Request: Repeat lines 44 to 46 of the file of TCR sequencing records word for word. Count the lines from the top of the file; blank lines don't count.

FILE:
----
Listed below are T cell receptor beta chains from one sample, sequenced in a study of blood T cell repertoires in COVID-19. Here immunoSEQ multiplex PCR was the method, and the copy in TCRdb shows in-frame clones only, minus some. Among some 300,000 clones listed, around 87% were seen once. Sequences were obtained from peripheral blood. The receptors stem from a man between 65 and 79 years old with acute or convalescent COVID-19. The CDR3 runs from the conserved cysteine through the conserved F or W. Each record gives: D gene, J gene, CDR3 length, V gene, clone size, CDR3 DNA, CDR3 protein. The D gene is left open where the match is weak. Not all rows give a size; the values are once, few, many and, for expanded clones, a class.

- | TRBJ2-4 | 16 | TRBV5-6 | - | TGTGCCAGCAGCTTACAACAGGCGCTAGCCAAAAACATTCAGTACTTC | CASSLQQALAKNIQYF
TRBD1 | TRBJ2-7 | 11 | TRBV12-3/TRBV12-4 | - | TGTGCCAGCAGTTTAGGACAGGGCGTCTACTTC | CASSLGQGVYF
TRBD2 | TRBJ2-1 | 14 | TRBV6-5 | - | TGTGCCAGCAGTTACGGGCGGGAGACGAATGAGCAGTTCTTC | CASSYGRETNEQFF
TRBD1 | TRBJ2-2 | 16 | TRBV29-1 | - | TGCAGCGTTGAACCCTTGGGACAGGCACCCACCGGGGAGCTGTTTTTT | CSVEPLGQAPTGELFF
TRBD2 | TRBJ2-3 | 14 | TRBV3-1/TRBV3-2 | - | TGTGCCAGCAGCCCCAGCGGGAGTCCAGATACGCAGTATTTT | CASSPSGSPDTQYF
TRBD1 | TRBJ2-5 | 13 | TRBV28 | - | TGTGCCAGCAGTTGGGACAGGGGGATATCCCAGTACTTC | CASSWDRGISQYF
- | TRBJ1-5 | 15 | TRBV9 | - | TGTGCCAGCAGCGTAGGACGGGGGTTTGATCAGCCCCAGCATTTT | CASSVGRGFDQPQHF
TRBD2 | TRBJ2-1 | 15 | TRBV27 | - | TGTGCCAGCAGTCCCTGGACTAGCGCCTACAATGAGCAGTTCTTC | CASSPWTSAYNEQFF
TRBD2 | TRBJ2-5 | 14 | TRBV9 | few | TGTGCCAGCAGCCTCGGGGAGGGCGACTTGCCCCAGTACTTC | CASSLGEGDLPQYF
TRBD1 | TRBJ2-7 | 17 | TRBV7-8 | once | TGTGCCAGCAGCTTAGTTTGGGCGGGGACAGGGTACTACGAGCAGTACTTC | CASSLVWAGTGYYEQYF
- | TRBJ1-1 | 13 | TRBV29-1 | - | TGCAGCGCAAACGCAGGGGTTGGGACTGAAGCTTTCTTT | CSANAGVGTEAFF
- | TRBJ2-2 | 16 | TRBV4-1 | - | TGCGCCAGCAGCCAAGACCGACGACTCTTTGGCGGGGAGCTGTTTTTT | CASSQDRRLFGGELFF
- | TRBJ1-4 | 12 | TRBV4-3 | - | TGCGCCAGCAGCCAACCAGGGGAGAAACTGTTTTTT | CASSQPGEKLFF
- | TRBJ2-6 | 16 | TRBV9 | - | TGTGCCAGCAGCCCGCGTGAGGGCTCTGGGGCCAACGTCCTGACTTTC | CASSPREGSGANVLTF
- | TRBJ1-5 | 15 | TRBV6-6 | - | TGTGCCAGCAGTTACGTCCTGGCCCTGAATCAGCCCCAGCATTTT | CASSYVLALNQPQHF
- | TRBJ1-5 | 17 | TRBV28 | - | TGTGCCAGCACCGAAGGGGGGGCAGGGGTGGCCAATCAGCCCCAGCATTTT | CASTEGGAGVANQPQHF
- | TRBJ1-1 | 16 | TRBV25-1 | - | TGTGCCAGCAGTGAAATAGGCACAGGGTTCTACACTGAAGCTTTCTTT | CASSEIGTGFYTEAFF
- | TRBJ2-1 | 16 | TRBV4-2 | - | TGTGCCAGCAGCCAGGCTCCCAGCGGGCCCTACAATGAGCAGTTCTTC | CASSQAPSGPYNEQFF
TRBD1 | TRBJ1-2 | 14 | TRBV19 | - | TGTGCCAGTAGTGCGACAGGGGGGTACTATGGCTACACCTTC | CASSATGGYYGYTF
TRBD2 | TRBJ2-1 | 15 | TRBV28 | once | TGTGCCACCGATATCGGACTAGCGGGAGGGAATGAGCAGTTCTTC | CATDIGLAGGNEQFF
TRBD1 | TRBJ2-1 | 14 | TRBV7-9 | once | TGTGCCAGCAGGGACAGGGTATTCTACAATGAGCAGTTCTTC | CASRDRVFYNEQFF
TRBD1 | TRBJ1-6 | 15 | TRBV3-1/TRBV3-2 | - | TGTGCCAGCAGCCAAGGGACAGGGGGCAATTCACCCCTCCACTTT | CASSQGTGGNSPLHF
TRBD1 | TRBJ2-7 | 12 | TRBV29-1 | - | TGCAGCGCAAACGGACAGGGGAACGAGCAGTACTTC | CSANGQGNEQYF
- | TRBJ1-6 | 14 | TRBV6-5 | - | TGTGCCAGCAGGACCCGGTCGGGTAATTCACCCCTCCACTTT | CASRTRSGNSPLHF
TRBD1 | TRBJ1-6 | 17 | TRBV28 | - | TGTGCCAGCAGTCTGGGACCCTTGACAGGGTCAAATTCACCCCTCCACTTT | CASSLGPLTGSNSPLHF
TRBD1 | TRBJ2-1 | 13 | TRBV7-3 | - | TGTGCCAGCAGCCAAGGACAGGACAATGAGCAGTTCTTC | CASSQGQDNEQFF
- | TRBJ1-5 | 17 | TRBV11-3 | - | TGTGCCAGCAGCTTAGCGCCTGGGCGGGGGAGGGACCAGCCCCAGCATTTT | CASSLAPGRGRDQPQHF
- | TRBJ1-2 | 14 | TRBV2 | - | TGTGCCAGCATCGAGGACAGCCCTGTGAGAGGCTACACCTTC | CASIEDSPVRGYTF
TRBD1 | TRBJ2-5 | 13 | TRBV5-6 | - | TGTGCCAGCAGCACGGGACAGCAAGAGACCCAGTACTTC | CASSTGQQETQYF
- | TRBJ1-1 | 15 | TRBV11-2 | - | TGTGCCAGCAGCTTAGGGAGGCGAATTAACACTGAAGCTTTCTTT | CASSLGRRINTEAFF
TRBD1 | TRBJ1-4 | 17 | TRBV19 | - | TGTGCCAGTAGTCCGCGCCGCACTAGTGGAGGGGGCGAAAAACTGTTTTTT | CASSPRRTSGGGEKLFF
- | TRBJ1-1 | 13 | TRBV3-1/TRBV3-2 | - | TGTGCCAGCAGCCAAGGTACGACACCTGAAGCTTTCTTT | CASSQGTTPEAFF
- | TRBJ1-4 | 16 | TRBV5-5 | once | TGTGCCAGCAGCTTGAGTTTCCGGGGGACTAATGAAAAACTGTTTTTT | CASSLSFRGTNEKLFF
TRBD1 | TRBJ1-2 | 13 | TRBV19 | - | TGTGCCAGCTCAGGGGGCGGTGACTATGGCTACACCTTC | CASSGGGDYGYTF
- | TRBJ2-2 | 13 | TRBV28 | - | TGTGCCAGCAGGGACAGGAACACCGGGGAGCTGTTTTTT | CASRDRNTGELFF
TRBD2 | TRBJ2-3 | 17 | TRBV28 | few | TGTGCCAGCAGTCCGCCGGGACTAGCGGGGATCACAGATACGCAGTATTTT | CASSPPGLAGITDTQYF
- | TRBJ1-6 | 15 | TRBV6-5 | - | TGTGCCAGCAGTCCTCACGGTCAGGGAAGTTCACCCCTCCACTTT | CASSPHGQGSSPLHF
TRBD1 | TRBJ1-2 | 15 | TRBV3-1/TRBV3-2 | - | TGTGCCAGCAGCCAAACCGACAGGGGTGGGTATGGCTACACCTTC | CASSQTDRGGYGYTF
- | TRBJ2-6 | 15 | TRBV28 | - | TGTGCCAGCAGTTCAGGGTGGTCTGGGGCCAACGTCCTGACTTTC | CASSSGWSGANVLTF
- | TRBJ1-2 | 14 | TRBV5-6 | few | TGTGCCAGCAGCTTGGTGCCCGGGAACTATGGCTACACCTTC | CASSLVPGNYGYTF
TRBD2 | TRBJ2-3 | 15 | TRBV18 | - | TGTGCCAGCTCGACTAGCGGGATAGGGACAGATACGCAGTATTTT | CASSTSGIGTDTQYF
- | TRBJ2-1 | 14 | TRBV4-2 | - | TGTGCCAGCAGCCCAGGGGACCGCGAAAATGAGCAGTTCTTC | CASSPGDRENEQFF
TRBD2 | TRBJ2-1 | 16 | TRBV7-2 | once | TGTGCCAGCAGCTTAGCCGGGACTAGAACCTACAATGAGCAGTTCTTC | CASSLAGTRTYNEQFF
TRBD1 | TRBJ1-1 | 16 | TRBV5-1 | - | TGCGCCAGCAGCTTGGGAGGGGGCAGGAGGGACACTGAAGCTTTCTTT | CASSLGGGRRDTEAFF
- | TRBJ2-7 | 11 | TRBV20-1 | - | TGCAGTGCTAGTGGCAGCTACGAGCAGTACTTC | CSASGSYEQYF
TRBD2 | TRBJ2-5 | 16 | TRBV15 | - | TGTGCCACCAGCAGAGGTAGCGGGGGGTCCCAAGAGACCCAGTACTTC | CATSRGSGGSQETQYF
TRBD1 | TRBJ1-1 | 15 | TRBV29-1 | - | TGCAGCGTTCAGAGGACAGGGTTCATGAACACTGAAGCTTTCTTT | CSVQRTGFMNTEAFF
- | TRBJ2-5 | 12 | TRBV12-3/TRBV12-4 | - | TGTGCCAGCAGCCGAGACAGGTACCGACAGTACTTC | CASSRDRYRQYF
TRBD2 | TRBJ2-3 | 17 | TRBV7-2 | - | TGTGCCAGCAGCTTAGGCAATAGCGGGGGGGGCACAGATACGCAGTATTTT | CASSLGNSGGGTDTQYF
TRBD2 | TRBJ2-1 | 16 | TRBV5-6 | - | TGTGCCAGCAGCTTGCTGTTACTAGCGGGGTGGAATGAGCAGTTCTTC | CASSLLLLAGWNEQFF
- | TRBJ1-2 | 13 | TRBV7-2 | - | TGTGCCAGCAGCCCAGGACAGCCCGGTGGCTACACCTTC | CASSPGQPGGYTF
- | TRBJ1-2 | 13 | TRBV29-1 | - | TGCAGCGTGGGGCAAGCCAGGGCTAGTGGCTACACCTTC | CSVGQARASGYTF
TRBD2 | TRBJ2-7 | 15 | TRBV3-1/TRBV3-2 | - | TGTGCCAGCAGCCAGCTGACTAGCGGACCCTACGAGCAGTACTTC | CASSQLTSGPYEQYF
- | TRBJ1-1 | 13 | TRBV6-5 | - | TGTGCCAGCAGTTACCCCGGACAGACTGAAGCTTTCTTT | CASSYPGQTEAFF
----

TRBD2 | TRBJ2-1 | 16 | TRBV7-2 | once | TGTGCCAGCAGCTTAGCCGGGACTAGAACCTACAATGAGCAGTTCTTC | CASSLAGTRTYNEQFF
TRBD1 | TRBJ1-1 | 16 | TRBV5-1 | - | TGCGCCAGCAGCTTGGGAGGGGGCAGGAGGGACACTGAAGCTTTCTTT | CASSLGGGRRDTEAFF
- | TRBJ2-7 | 11 | TRBV20-1 | - | TGCAGTGCTAGTGGCAGCTACGAGCAGTACTTC | CSASGSYEQYF